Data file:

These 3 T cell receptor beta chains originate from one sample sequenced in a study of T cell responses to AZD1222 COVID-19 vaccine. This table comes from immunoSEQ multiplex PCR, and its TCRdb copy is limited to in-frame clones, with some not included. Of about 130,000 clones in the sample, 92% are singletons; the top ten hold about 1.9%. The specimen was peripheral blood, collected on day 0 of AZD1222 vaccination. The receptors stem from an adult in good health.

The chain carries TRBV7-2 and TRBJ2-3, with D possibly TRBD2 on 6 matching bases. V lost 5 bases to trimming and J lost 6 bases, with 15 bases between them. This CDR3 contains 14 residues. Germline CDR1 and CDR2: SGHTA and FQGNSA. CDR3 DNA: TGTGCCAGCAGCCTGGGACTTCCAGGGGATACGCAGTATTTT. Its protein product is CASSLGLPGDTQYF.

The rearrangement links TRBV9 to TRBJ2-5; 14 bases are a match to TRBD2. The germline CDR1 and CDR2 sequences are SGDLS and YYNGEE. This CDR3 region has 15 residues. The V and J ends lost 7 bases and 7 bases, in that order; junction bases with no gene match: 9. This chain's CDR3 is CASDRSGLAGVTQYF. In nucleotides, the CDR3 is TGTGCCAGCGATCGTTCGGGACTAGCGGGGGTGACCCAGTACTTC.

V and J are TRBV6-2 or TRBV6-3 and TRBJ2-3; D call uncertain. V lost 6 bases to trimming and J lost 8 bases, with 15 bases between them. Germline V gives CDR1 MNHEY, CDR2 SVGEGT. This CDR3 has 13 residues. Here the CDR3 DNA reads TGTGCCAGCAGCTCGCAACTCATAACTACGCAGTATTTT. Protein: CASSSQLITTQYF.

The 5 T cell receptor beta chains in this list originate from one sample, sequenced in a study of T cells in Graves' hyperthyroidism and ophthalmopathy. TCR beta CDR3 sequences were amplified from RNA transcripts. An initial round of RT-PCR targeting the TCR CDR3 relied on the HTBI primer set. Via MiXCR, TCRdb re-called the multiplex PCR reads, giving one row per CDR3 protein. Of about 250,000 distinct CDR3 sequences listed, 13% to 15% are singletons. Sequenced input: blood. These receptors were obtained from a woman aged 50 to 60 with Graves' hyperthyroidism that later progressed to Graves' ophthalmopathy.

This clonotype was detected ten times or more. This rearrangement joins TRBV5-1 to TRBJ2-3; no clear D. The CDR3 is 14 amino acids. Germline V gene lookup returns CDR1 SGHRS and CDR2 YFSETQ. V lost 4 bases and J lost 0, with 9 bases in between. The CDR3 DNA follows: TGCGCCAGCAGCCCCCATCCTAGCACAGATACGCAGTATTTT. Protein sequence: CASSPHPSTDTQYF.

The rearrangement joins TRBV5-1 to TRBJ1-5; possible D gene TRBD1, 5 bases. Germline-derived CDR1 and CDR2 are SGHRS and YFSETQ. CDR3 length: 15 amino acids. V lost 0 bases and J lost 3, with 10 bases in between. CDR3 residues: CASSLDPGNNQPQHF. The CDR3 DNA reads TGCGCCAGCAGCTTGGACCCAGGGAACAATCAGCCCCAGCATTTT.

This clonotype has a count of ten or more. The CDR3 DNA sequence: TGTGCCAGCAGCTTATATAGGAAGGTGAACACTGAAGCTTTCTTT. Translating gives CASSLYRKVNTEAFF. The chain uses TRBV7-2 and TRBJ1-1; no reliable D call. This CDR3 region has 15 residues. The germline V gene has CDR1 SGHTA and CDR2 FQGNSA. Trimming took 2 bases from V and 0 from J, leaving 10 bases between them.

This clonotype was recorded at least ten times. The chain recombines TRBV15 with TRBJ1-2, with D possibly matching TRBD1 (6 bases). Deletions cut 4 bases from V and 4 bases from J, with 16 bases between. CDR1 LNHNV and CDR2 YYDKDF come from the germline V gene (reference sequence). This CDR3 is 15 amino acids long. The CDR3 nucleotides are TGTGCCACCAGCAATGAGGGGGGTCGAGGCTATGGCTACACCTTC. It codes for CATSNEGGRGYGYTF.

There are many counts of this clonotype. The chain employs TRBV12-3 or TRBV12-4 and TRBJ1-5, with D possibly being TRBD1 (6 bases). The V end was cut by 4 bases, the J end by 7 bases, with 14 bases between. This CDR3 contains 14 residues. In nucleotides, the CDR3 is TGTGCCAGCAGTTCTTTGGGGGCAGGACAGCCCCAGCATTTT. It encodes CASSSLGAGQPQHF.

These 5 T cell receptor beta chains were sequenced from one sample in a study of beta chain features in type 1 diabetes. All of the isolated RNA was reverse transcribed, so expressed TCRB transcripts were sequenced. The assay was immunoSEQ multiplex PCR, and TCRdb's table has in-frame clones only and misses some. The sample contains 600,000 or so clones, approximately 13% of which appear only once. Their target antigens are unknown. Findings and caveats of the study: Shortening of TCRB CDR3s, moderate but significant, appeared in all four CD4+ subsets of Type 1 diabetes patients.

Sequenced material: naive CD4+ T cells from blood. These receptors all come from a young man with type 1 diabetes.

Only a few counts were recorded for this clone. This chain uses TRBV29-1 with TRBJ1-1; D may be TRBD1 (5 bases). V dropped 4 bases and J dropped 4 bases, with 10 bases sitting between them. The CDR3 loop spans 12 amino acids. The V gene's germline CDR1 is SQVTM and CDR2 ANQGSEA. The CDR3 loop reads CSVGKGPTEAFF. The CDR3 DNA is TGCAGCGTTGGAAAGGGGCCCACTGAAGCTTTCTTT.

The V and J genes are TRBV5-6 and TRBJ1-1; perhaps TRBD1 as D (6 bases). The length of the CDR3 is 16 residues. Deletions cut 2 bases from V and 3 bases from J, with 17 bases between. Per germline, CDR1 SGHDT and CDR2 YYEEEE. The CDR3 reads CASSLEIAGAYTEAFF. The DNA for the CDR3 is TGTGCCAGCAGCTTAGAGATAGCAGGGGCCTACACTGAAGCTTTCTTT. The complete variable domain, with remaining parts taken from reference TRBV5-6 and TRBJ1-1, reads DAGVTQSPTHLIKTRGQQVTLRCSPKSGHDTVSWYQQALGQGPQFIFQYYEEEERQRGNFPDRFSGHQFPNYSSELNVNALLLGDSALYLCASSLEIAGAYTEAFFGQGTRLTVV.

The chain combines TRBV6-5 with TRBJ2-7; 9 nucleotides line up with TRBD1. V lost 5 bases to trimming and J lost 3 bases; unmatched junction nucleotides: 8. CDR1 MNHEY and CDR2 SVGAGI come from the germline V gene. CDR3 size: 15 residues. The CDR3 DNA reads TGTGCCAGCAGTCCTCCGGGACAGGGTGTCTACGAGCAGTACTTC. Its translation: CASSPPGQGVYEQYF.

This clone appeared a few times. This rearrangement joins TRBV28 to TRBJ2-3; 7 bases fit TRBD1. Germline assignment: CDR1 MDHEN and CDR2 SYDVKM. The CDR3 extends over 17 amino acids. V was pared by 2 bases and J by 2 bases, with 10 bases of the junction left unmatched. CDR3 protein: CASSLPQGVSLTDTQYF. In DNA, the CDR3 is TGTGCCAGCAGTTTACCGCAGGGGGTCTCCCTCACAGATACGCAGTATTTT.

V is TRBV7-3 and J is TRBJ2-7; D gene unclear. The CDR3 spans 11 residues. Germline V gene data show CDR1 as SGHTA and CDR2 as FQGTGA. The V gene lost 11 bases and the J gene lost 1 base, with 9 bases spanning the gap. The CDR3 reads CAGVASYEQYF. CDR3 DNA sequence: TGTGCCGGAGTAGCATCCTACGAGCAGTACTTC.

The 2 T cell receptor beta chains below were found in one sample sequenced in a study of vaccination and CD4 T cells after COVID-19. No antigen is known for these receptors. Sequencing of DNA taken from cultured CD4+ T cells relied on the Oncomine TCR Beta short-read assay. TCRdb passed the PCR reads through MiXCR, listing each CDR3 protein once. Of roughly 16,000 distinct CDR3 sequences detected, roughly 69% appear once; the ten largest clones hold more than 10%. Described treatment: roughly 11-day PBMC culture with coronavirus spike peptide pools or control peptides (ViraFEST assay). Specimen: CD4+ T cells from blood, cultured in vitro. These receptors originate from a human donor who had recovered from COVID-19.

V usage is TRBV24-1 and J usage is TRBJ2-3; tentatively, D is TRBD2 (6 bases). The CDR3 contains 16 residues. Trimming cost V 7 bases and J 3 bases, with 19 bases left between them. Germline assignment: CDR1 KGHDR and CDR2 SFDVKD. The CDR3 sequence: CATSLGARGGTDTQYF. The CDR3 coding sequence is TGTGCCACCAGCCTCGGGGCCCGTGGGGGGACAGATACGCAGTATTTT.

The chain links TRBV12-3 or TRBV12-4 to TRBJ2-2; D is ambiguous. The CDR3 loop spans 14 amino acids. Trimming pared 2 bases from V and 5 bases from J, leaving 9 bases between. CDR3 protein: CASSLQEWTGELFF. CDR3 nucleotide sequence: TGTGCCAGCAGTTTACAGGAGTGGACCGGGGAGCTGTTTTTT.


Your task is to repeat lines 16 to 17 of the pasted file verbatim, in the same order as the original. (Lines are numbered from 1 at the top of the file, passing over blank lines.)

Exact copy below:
This clone appeared a few times. This rearrangement joins TRBV28 to TRBJ2-3; 7 bases fit TRBD1. Germline assignment: CDR1 MDHEN and CDR2 SYDVKM. The CDR3 extends over 17 amino acids. V was pared by 2 bases and J by 2 bases, with 10 bases of the junction left unmatched. CDR3 protein: CASSLPQGVSLTDTQYF. In DNA, the CDR3 is TGTGCCAGCAGTTTACCGCAGGGGGTCTCCCTCACAGATACGCAGTATTTT.

V is TRBV7-3 and J is TRBJ2-7; D gene unclear. The CDR3 spans 11 residues. Germline V gene data show CDR1 as SGHTA and CDR2 as FQGTGA. The V gene lost 11 bases and the J gene lost 1 base, with 9 bases spanning the gap. The CDR3 reads CAGVASYEQYF. CDR3 DNA sequence: TGTGCCGGAGTAGCATCCTACGAGCAGTACTTC.